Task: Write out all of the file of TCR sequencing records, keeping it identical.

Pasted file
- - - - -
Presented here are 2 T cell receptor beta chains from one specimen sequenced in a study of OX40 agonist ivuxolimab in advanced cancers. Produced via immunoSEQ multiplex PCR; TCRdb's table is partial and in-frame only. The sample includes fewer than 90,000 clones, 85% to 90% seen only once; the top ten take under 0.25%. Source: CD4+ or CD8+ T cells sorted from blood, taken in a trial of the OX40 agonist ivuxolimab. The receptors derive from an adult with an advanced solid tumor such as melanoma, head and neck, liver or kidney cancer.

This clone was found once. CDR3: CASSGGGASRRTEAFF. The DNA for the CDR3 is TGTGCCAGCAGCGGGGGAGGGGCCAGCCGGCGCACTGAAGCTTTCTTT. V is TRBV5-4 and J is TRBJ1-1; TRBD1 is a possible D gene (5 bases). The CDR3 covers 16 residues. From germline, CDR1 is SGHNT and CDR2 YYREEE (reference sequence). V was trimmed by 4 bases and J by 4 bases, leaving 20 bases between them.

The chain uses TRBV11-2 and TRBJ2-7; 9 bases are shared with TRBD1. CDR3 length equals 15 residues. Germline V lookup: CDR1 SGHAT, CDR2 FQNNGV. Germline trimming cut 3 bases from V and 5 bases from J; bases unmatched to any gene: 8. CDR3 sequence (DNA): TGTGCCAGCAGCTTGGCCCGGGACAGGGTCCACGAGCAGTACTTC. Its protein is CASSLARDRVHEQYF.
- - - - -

Presented here are 2 T cell receptor beta chains from one specimen sequenced in a study of OX40 agonist ivuxolimab in advanced cancers. Produced via immunoSEQ multiplex PCR; TCRdb's table is partial and in-frame only. The sample includes fewer than 90,000 clones, 85% to 90% seen only once; the top ten take under 0.25%. Source: CD4+ or CD8+ T cells sorted from blood, taken in a trial of the OX40 agonist ivuxolimab. The receptors derive from an adult with an advanced solid tumor such as melanoma, head and neck, liver or kidney cancer.

This clone was found once. CDR3: CASSGGGASRRTEAFF. The DNA for the CDR3 is TGTGCCAGCAGCGGGGGAGGGGCCAGCCGGCGCACTGAAGCTTTCTTT. V is TRBV5-4 and J is TRBJ1-1; TRBD1 is a possible D gene (5 bases). The CDR3 covers 16 residues. From germline, CDR1 is SGHNT and CDR2 YYREEE (reference sequence). V was trimmed by 4 bases and J by 4 bases, leaving 20 bases between them.

The chain uses TRBV11-2 and TRBJ2-7; 9 bases are shared with TRBD1. CDR3 length equals 15 residues. Germline V lookup: CDR1 SGHAT, CDR2 FQNNGV. Germline trimming cut 3 bases from V and 5 bases from J; bases unmatched to any gene: 8. CDR3 sequence (DNA): TGTGCCAGCAGCTTGGCCCGGGACAGGGTCCACGAGCAGTACTTC. Its protein is CASSLARDRVHEQYF.